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Donald Trump picks army veterans for key cabinet posts

This combination of pictures shows (L to R) Senator Jeff Sessions, Representative from Kansas Mike Pompeo and Retired Lieutenant General Michael Flynn.

US President-elect has started forming his cabinet, appointing three army veterans to the key posts in his government, report say. 
A member of Trump’s transition team announced the appointments on Friday. He said in a statement that retired US General Michael Flynn would serve as national security adviser, Republican Senator Jeff Sessions as US attorney general and Representative Mike Pompeo as CIA director.
The official, who spoke on condition of anonymity, said all the three appointees had accepted Trump’s offer for the posts.
Flynn, a retired three-star army general, was assistant director of national intelligence under President Barack Obama and served as director of intelligence for Joint Special Operations Command from July 2004 to June 2007.
The 57-year-old was fired from the US Defense Intelligence Agency in 2014, purportedly due to his lack of management skills and leadership style.
The retired lieutenant general and now the candidate for national security adviser is known for making incendiary remarks about Islam and Muslims. Flynn claims that it is “rational” to fear Muslims.
An aide to Trump said that Flynn would be a “fantastic” candidate for the position.

Donald Trump (L) jokes with Michael Flynn as they speak at a rally at Grand Junction Regional Airport on October 18, 2016 in Grand Junction Colorado. (Photo by AFP)

Sixty-nine-year-old Sessions is a senior member of the Senate Armed Services Committee and formerly served as US attorney as well as attorney general in the US state of Alabama.
According to informed sources, Sessions’ hard-line and at times inflammatory statements on immigration are similar to those of the US president-elect and that he has already expressed opposition to any path to citizenship for undocumented immigrants.
Sessions has been declared as an enthusiastic supporter of Trump’s proposal to build a wall on the US border with Mexico.
“Jeff has been a highly respected member of the US Senate for 20 years, he is a world-class legal mind and considered a truly great Attorney General and US Attorney in the state of Alabama. Jeff is greatly admired by legal scholars and virtually everyone who knows him,” Trump was quoted as saying in the Friday statement.
Sessions also said he was “humbled” to have been chosen for the job.
“My previous 15 years working in the Department of Justice were extraordinarily fulfilling. I love the Department, its people and its mission. I can think of no greater honor than to lead them,” he said.
In 1986, Sessions was denied confirmation as a federal judge after allegations that he had made racist remarks.

US Senator Jeff Sessions of Alabama talks to the media at the Trump Tower in New York on November 17, 2016. (Photo by AFP)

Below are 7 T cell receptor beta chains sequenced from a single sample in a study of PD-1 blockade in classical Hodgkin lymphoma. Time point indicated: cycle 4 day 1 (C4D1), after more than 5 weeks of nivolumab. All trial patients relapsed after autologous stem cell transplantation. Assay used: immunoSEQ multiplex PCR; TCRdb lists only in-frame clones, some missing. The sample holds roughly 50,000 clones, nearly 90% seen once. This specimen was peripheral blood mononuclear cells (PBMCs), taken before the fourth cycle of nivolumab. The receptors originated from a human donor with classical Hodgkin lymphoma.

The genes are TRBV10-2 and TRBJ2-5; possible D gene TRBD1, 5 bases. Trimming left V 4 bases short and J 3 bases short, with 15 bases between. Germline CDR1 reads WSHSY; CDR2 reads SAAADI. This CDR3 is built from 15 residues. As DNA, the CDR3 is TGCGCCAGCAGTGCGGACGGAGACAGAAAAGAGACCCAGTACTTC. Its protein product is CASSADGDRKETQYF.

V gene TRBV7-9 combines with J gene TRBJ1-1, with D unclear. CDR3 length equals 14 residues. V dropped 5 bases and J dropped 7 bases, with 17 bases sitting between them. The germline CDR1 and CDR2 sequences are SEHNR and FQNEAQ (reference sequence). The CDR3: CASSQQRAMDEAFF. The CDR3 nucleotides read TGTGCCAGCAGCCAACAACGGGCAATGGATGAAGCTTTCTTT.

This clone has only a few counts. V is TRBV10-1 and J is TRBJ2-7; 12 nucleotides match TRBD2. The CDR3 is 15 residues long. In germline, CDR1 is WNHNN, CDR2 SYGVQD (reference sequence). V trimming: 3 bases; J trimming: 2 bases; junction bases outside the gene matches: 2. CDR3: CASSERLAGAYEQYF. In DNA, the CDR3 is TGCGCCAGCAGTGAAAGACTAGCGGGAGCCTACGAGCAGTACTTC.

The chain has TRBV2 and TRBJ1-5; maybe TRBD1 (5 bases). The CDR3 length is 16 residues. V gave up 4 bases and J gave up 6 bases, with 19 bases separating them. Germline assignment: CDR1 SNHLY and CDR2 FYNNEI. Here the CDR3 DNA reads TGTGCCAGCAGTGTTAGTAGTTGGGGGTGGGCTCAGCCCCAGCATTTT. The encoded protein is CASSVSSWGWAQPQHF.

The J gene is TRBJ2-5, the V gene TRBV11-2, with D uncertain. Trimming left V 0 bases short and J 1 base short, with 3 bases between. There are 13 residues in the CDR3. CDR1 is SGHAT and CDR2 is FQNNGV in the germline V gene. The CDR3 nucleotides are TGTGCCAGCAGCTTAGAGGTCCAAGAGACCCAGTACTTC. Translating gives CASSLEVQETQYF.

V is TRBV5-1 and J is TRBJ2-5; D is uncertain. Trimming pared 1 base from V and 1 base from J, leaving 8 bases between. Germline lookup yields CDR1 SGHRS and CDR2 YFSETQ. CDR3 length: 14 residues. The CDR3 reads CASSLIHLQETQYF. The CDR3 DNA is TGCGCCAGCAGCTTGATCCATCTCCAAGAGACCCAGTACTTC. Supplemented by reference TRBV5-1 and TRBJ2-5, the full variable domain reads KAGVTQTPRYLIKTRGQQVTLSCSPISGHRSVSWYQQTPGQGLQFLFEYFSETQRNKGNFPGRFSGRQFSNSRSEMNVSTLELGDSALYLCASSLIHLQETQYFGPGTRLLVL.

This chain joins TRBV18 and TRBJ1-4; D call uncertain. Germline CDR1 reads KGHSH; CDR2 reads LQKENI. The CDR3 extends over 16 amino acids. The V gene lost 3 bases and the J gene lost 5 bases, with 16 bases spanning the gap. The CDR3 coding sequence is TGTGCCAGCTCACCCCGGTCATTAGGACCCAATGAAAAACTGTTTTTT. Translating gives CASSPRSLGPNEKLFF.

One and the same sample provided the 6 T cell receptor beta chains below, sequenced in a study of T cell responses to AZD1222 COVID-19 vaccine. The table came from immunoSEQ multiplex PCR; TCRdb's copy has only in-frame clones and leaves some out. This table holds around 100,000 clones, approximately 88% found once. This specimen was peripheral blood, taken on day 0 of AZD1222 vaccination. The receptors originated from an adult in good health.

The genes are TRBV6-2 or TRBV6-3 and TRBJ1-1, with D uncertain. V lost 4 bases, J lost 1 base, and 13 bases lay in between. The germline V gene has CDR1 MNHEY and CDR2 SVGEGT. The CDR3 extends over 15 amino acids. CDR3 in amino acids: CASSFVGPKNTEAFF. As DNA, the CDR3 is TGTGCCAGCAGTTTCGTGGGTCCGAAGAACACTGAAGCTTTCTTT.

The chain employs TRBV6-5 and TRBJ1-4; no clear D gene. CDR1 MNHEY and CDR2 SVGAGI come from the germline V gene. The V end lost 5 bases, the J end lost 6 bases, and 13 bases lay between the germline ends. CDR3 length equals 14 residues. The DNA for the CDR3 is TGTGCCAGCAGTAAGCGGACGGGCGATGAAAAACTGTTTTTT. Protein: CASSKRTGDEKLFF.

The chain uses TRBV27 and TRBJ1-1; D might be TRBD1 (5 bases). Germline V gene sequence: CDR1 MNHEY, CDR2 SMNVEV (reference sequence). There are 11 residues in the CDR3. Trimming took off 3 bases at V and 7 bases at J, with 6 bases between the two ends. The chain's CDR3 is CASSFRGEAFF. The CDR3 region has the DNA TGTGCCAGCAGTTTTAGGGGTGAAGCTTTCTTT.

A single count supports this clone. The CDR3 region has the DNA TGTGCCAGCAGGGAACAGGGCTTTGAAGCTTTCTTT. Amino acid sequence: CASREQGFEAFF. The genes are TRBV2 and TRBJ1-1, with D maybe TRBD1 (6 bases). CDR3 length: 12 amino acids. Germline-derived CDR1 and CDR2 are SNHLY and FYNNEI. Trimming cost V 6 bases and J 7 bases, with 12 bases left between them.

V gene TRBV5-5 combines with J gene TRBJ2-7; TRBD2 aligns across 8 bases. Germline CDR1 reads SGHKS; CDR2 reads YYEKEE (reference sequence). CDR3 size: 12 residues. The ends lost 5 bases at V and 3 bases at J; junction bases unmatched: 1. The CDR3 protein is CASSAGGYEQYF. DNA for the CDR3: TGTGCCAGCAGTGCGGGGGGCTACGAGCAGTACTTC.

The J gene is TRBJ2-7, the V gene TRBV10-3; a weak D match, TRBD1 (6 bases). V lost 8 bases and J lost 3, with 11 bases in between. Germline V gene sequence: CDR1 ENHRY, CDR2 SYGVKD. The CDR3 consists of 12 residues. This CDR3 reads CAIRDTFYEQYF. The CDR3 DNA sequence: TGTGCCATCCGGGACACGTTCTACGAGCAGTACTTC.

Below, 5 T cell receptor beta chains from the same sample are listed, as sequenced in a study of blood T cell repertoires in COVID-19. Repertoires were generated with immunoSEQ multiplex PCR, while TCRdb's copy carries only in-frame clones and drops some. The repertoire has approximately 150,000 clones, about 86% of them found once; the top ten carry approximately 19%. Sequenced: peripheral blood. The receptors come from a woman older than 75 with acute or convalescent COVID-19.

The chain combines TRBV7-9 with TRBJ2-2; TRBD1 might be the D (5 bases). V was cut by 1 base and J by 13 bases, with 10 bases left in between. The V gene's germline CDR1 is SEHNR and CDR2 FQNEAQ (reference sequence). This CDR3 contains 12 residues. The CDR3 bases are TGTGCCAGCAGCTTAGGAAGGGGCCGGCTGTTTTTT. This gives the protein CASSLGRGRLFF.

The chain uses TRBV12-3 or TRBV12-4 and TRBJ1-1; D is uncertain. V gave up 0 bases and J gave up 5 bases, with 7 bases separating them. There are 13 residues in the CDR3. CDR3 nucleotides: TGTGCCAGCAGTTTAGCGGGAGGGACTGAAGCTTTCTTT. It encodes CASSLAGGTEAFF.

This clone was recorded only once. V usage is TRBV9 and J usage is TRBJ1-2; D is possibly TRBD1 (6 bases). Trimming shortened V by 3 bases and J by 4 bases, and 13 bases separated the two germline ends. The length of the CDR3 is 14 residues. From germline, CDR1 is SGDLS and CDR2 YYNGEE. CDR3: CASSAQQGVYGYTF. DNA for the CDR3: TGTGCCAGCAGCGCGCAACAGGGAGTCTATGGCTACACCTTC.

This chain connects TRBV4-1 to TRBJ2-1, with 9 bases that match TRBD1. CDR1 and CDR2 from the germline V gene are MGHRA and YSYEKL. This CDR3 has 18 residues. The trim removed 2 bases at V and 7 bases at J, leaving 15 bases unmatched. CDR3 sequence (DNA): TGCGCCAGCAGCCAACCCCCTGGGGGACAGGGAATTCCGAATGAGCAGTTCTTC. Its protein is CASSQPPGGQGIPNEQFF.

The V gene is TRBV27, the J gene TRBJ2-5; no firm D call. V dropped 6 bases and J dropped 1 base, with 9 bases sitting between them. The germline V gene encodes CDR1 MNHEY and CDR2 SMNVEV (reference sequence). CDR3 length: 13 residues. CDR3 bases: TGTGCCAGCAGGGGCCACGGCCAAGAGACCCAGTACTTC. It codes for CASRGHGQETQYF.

Pompeo, a US House lawmaker, who is to replace current CIA Director John Brennan, is considered as a serious and hawkish member of the Republican national security establishment.
The 52-year-old congressman from Kansas was on the House of Representatives intelligence and energy and commerce committees. He also served in a committee that launched a probe in the 2012 attack on the US government facilities in the Libyan city of Benghazi.
“He has served our country with honor and spent his life fighting for the security of our citizens,” Trump said of Pompeo in the Friday statement.
“I am honored and humbled to accept the President-elect’s nomination to lead the Central Intelligence Agency,” Pompeo said in response.
Pompeo (pictured above) has been a strong critic of Obama over the Iran nuclear agreement and has backed Trump in opposing the deal.
The Friday appointments by Trump are seen by many as a violation of the president-elect’s campaign promise to “drain the swamp” in Washington. Swamp is a reference to the group of elite insiders who have ruled America for decades.
Trump propelled himself as the president-elect by framing himself as an anti-establishment outsider, despite the fact that his campaign had been hit with many controversies since its inception in early 2015.
The New York businessman made several controversial remarks, including a call to ban all Muslims from coming to America as well as forced deportation of Mexican migrants by building a long wall along the US-Mexico border.
He has also sought a database to track Muslims across the and said that the US would have “absolutely no choice” but to close down mosques.
A Gallup poll released Thursday found that only 27 percent of Americans are satisfied with the state of their nation, a decline of 10 percentage points compared to a previous survey before the November 8 election, in which Trump won 290 of the total 538 electoral votes, compared to his Democratic rival Hillary Clinton’s 232.
Trump, a Republican, has been more unpopular than any of the past three US presidents when they ran for the White House.